Perhaps the most frequent thing I hear my 4th grader say is, “Is there anything more to eat?” closely followed by, “This is so interesting!”
For the first, yes please, if you have any suggestions of healthy snacks that won’t break my budget, send them my way. This kid is only 9, but I think his body thinks he is already a teenager.
And for the second, phrases like these make learning so much easier!
That kid is interested in everything! And as he is the oldest and the others are still young and impressionable, they become interested in whatever he is interested in, too. (Most of the time, at least.)
So sometimes the best way to facilitate learning is to say “yes” and then get out of the way.
This months intrinsically motivated theme is backyard bugs. We have had an enormous yellow spotted (creepy beyond belief) spider, two flies, a green caterpillar, a worm that crawled out of a pear on our counter, and a bunch of ants all living in jars in our kitchen.
First of all. Gross.
Ok, the caterpillar and ants aren’t really too bad, but the spider, worm, flies… I just took a deep breath, said “yes” and then warned them NEVER to open the jars in the house. EVER. (Which is kind of ironic, at least the worm, because all our fruit trees are wormy this year and there are probably still some worms in my kitchen eating my pears right now. Ew!
We did feed one of the flies to the spider, but she died. The spider AND the fly. Both flies actually kicked the bucket.
The caterpillar, however, has turned himself into chrysalis. Talk about good timing! We watched him crawl around for a day and a half and then he just attached himself to his glass wall and has morphed into this slug looking smudge with spikes. For a few days we could watch him wriggle around in there, but either we aren’t looking at the right time, he’s dead, or he just isn’t active at this stage of the metamorphosis. I’m kind of placing my bets on “he’s dead,” but still hoping he comes out one day soon.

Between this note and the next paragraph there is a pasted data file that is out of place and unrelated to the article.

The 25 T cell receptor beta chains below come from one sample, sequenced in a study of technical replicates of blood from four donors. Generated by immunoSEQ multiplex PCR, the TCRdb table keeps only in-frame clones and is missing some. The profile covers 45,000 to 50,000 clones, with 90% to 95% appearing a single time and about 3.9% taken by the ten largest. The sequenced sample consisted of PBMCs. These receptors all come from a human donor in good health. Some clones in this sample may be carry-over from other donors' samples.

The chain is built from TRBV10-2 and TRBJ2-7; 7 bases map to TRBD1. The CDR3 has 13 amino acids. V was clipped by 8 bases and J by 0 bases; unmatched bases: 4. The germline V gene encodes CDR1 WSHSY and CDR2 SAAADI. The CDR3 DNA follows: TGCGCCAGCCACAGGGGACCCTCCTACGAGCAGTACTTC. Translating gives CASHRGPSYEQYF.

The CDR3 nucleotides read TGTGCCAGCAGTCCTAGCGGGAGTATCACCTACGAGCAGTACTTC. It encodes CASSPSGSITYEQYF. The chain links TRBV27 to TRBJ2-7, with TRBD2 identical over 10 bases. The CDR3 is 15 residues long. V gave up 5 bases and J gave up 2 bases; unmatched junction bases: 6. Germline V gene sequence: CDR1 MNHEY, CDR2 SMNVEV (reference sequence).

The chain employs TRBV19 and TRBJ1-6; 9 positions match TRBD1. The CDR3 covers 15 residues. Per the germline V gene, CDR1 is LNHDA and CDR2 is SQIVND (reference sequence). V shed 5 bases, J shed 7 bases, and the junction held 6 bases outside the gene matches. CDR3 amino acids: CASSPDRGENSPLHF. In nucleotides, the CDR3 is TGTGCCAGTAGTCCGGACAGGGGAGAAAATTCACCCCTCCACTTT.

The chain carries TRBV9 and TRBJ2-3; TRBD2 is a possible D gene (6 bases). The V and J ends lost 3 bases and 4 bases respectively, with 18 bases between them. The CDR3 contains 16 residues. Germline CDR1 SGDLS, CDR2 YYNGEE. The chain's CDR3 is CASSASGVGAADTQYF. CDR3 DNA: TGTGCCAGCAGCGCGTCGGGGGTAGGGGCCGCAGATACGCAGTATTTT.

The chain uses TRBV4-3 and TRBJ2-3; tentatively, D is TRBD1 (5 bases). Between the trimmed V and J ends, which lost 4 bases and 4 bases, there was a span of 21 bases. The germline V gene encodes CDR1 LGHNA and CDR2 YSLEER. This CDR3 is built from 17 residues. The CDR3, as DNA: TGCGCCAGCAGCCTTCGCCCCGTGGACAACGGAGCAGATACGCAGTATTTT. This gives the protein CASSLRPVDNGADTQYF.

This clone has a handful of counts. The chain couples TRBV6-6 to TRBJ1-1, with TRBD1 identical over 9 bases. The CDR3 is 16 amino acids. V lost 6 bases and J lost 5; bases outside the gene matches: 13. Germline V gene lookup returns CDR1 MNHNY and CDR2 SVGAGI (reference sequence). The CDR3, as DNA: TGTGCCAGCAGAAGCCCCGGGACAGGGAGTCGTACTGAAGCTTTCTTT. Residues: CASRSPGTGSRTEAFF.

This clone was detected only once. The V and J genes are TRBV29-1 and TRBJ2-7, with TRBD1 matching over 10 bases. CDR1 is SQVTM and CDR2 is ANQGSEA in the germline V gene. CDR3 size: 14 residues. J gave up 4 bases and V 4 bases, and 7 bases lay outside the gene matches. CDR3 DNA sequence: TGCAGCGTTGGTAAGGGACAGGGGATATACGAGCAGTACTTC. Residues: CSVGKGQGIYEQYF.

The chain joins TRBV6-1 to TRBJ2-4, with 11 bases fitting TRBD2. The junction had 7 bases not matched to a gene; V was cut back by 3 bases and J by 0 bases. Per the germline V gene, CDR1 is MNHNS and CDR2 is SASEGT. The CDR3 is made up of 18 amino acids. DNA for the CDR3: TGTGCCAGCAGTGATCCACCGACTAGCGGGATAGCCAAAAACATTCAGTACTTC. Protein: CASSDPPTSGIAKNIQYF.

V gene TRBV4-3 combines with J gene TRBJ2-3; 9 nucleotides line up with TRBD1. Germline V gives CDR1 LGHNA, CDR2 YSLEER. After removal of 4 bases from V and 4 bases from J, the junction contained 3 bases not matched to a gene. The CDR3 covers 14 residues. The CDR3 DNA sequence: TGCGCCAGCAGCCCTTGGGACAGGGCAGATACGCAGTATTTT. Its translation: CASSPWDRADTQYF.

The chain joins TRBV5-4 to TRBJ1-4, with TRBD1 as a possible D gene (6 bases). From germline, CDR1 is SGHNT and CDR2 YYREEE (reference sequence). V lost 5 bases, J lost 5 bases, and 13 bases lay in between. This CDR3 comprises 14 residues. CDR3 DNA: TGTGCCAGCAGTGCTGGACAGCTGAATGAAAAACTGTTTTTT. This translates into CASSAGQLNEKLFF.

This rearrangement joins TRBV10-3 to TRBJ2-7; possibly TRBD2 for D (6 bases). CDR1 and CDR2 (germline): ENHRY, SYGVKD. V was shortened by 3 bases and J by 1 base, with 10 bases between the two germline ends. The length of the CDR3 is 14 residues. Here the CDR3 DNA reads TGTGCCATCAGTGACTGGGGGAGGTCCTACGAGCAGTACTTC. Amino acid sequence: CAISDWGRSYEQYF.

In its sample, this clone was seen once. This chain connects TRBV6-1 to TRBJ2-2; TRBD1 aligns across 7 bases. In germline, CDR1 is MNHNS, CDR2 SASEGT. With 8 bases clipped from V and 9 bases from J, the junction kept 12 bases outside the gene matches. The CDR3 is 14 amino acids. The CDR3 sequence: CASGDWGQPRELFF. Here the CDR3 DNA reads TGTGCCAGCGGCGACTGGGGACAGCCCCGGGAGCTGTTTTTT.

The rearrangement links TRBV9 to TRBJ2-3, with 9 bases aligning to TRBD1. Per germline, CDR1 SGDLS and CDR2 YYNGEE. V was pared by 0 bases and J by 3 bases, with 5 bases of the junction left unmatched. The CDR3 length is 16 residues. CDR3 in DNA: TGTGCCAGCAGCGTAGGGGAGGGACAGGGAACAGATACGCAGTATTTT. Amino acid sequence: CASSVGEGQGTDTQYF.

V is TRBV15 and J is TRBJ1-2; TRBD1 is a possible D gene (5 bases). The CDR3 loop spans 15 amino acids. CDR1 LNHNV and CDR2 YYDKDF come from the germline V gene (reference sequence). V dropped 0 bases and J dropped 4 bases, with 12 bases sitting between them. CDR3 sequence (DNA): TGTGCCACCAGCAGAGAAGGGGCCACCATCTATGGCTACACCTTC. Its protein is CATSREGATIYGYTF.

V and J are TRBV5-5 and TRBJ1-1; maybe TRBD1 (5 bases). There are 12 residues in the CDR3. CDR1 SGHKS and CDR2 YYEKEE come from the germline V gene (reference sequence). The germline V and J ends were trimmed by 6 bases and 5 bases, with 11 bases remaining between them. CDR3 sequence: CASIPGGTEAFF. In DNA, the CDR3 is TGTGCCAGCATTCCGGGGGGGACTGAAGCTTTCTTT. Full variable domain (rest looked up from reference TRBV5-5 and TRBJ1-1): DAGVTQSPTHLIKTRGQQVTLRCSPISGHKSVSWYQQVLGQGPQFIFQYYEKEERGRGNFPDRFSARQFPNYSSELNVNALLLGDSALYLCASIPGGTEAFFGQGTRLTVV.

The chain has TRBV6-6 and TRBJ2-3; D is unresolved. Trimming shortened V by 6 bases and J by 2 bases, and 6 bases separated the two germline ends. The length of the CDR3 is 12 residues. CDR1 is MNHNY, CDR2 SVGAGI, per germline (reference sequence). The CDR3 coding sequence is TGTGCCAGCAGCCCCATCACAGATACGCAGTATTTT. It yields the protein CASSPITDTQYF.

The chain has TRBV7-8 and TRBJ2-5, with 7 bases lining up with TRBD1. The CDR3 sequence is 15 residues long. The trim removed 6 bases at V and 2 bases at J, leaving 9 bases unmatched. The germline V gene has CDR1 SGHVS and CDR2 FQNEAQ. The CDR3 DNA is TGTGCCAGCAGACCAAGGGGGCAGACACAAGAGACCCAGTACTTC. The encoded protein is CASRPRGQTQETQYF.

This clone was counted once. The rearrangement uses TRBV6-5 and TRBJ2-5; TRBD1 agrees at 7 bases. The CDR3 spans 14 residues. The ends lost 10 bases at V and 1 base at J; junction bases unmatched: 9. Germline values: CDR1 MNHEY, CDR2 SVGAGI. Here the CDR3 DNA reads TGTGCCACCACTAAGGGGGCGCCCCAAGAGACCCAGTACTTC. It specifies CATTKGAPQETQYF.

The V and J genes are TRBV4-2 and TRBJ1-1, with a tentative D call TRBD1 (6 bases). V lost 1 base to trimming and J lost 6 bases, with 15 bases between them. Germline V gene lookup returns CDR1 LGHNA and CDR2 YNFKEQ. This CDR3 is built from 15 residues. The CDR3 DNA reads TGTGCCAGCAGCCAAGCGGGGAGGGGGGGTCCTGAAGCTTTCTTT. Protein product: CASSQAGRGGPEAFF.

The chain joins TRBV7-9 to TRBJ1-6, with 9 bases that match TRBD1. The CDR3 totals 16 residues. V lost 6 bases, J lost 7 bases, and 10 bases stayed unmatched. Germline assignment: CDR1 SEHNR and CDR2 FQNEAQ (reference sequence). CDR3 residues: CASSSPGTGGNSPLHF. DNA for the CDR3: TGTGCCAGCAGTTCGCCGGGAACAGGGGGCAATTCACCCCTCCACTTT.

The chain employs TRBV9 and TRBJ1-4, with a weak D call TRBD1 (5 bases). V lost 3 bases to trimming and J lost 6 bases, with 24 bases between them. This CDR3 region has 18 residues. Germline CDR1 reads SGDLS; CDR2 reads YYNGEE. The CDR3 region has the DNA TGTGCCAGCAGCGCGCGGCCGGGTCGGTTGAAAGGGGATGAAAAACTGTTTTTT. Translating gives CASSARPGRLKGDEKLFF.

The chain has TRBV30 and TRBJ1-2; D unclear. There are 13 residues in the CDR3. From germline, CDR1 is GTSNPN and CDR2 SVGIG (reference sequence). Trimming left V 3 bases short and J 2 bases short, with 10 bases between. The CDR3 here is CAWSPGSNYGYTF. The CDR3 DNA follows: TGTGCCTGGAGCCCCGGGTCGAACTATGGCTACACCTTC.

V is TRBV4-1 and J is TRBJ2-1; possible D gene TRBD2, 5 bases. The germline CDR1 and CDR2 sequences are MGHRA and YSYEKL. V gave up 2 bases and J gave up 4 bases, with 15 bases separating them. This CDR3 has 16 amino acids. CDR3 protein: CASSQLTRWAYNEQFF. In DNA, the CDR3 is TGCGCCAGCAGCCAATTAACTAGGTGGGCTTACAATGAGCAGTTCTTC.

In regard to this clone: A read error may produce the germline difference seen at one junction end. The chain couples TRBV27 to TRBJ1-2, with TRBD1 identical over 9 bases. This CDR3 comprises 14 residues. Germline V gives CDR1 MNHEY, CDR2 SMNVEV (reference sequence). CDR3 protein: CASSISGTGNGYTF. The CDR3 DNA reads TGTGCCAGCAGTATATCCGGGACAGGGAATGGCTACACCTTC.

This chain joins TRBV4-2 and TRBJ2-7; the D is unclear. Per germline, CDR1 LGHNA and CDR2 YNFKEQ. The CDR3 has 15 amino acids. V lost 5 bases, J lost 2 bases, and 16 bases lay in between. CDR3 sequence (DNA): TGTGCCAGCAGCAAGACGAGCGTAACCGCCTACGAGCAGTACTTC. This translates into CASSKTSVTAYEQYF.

The ants are amazing! For the first few days my 4th grader just sat there watching them. Good timing again, he captured a bunch of ants AND their eggs! (This is only considered good timing in a scientifically observatorial way. Obviously not in an ants multiplying in the house kind of way. They’ve been digging tunnels and chambers and moving and re-moving the eggs for a week. We all just assumed that ants ate bread crumbs, but my intrinsically motivated learning son actually had a babysitter look up how to care for ants on her phone for him one night and he learned quite a lot with her. So now he keeps them out of the sun and feeds them only fresh fruits and vegetables. And some sugar when he really wants to get them riled up.
(PS. When considering homeschooling and getting babysitters, it is nice to have a babysitter who is generally interested in what your kids are studying and supportive of learning with them. I have two fantastic babysitters, but this particular one reads our “school” books aloud to the kids AND will encourage them to look up new information. Love her.)
And the fruit worm? Truthfully, I have no idea where the worm is.
But at least the one that got away wasn’t that spider!